In the six years since a Scot last got his hands on the shimmering piece of silverware, it has been across to Ireland, down south to England and over in the Netherlands. Last night, it was back in Scottish clutches. It could not have gone anywhere else, of course.
The sudden-death shoot-out between two of the country's brightest prospects concluded with Forrest trundling in a birdie putt of 25 feet on the first play-off hole to deny Neil after both players had finished locked on nine-under aggregates of 278. It was Forrest who was the talk of the Auld Grey Toon. "I won the Scottish Amateur Championship two years ago but to win this, against such a strong international field, is huge for me," said the 20-year-old from Craigielaw, as he savoured the biggest strokeplay success of his career.
Forrest, the national boys' champion in 2010, had led by two shots heading into the closing 36 holes over the Old Course and he maintained that advantage in a fairly unconventional fashion after an eventful end to his third round. He had been four under through 10 holes and motoring along nicely but the wheels began to shoogle and he spilled seven shots over the next seven holes, including a triple-bogey seven on the 12th. "I was falling apart at that point," he admitted.
Forrest salvaged the situation in spectacular style though, and pitched his approach from 30 yards up and over the Valley of Sin and into the hole for an eagle 2 in a one-over 73 which kept him two clear. It was still all up for grabs, however.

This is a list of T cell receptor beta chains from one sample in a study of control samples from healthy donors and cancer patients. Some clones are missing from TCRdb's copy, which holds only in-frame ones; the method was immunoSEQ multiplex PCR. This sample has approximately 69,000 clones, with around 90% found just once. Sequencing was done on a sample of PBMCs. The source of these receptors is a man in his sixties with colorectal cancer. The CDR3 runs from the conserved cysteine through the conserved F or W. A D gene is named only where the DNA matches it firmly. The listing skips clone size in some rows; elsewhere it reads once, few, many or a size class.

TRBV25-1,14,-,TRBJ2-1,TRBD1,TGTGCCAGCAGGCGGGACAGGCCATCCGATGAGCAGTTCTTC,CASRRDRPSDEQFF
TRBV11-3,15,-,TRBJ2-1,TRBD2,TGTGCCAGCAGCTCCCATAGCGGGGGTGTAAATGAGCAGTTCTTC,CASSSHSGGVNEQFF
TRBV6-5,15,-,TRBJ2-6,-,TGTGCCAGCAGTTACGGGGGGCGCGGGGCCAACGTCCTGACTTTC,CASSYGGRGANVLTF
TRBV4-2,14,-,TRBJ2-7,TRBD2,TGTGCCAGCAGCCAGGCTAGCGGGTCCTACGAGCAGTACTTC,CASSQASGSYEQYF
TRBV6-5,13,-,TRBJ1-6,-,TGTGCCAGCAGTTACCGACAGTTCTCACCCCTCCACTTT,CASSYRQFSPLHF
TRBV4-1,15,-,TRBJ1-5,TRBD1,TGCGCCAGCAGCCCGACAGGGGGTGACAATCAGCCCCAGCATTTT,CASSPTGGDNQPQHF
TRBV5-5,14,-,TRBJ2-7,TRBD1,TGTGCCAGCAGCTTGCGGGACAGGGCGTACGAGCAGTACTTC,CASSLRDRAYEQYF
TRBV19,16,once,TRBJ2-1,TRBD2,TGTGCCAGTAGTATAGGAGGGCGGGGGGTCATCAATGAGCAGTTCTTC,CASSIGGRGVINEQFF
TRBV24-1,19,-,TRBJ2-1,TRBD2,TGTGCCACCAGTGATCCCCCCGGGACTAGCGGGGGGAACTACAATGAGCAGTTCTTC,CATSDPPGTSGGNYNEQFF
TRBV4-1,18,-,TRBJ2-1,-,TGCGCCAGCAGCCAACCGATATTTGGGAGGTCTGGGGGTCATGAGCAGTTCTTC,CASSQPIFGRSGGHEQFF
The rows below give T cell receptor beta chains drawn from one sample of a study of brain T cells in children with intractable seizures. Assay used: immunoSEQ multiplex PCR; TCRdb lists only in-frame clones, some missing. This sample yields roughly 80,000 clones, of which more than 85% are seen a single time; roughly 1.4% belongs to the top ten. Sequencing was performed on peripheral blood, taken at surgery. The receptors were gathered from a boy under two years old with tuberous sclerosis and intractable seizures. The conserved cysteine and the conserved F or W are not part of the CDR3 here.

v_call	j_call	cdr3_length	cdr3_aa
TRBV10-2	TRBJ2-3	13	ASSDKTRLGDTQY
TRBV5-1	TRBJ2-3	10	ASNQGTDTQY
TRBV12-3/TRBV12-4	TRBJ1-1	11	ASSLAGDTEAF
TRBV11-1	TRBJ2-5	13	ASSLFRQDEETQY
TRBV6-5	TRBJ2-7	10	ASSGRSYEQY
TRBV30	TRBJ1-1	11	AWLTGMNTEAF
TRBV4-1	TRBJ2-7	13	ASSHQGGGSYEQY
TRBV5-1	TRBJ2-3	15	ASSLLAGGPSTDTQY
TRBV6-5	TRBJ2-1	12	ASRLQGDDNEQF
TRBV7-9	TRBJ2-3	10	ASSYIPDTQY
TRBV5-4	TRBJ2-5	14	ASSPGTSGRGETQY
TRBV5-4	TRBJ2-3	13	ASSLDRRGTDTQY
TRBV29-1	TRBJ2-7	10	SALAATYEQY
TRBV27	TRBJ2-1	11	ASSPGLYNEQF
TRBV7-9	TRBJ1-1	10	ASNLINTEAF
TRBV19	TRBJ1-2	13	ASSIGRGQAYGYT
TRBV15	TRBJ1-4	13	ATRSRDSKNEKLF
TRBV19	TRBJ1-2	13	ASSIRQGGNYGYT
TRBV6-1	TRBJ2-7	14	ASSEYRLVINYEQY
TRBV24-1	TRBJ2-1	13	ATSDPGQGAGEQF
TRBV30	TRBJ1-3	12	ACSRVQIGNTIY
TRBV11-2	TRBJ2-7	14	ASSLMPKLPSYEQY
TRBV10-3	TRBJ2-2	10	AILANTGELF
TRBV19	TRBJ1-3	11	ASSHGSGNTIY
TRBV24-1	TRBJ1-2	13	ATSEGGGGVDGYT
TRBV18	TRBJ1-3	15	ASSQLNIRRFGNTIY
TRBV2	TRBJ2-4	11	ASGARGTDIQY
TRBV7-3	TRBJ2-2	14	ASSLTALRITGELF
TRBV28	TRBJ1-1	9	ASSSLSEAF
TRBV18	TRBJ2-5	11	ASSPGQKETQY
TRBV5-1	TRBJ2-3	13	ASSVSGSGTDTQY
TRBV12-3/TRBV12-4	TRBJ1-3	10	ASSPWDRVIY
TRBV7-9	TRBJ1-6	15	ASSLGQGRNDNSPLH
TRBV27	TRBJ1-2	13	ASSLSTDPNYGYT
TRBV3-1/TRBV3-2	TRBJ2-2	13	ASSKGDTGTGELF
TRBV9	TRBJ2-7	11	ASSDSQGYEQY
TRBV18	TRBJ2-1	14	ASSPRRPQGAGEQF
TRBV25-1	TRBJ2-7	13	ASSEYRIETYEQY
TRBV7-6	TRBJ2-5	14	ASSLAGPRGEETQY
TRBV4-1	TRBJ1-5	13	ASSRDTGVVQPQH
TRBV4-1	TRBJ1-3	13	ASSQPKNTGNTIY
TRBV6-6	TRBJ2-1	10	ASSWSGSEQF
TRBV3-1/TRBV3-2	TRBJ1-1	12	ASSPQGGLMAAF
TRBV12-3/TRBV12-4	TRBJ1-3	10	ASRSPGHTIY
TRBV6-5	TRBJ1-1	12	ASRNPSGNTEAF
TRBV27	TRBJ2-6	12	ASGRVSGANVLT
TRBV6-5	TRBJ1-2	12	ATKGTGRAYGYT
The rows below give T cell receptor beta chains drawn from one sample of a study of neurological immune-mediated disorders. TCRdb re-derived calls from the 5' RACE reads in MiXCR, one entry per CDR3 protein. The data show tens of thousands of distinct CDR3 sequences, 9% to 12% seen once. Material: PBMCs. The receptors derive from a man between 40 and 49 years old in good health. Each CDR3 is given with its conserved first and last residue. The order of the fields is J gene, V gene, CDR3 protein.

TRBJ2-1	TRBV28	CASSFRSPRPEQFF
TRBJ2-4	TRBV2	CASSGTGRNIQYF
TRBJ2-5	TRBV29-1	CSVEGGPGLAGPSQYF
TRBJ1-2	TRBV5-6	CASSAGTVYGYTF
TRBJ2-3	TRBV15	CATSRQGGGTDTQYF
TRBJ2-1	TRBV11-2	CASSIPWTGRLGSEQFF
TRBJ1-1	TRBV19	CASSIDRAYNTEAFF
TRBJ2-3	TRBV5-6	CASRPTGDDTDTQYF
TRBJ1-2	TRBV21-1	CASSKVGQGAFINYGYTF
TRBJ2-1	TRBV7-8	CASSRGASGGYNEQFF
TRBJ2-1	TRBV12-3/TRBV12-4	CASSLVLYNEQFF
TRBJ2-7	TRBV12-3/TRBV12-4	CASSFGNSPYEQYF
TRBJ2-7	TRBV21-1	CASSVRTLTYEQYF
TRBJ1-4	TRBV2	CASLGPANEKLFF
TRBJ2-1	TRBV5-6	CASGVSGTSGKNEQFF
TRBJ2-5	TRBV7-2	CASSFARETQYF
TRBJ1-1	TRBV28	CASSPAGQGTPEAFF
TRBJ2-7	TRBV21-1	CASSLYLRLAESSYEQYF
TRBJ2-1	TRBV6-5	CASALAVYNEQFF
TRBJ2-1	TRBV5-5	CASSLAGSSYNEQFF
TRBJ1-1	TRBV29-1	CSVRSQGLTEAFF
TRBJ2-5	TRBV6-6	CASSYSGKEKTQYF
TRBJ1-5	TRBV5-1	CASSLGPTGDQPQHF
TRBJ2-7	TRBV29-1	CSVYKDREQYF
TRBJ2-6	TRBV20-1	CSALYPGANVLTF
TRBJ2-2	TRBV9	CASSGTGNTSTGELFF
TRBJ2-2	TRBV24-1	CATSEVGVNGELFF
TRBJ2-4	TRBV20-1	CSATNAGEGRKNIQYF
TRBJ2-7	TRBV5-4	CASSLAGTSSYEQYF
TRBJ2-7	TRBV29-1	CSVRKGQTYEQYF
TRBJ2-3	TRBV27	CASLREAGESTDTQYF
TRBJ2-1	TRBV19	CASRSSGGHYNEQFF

Having snuck in the back door by making the halfway cut on the limit, the Englishman Thomas Rowland set about barging into centre stage on the final afternoon and came roaring up to the head of the field with a superb closing 65 to set the clubhouse target of eight under.
Rowland, who won the St Andrews Boys' Open back in 2010, held that position for more than three hours as the devilishly difficult back nine kept those at the sharp end all tightly bunched. It would be Neil, the former Scottish Boys' champion from Blairgowrie, who broke clear.
A birdie putt of 20 feet on the 16th got him to 10 under but he leaked a shot on the Road Hole 17th and then had to settle for par on the last in a 68. His nine-under tally gave him a chance at glory, however. While Neil was making telling inroads, Forrest, after a bogey on the fourth, was struggling to keep the chasing pack at bay as he slithered off the top.
His first birdie of the afternoon at the 12th, and another at 15, bolstered his assault but a dropped shot at 16 kept him one behind Neil and he holed a vital six footer for par on 17 to keep alive his title bid.
Forrest needed a birdie on the last to force the play-off and he duly obliged, smacking a drive "as hard as I could" into the Valley of Sin and two putting for a birdie in a 71. Another decisive birdie in the play-off completed his conquest.